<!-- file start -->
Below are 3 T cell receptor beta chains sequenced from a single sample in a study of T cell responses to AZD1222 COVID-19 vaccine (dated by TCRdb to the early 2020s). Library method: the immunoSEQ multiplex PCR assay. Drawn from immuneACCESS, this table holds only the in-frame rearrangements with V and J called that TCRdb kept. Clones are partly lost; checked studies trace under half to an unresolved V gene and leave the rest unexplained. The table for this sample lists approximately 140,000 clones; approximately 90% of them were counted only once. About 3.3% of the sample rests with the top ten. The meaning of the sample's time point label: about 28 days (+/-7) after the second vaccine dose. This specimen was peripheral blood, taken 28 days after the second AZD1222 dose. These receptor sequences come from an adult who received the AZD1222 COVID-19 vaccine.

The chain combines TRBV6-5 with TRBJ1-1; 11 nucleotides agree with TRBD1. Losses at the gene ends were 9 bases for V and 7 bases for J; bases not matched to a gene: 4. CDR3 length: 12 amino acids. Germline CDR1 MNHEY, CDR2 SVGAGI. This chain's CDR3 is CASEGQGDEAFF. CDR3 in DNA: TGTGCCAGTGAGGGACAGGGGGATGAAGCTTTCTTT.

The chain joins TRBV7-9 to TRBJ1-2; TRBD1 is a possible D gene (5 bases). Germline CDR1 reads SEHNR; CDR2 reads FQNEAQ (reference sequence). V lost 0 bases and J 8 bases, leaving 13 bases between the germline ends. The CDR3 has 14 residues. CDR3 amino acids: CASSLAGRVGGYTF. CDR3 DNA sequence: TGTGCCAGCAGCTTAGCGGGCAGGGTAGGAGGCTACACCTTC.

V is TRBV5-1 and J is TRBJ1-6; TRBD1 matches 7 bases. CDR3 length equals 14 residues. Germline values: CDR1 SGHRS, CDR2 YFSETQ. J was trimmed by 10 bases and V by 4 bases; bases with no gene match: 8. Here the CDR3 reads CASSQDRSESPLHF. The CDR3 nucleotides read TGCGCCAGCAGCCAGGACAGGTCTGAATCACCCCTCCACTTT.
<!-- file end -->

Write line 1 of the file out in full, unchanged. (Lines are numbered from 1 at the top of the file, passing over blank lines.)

Below are 3 T cell receptor beta chains sequenced from a single sample in a study of T cell responses to AZD1222 COVID-19 vaccine (dated by TCRdb to the early 2020s). Library method: the immunoSEQ multiplex PCR assay. Drawn from immuneACCESS, this table holds only the in-frame rearrangements with V and J called that TCRdb kept. Clones are partly lost; checked studies trace under half to an unresolved V gene and leave the rest unexplained. The table for this sample lists approximately 140,000 clones; approximately 90% of them were counted only once. About 3.3% of the sample rests with the top ten. The meaning of the sample's time point label: about 28 days (+/-7) after the second vaccine dose. This specimen was peripheral blood, taken 28 days after the second AZD1222 dose. These receptor sequences come from an adult who received the AZD1222 COVID-19 vaccine.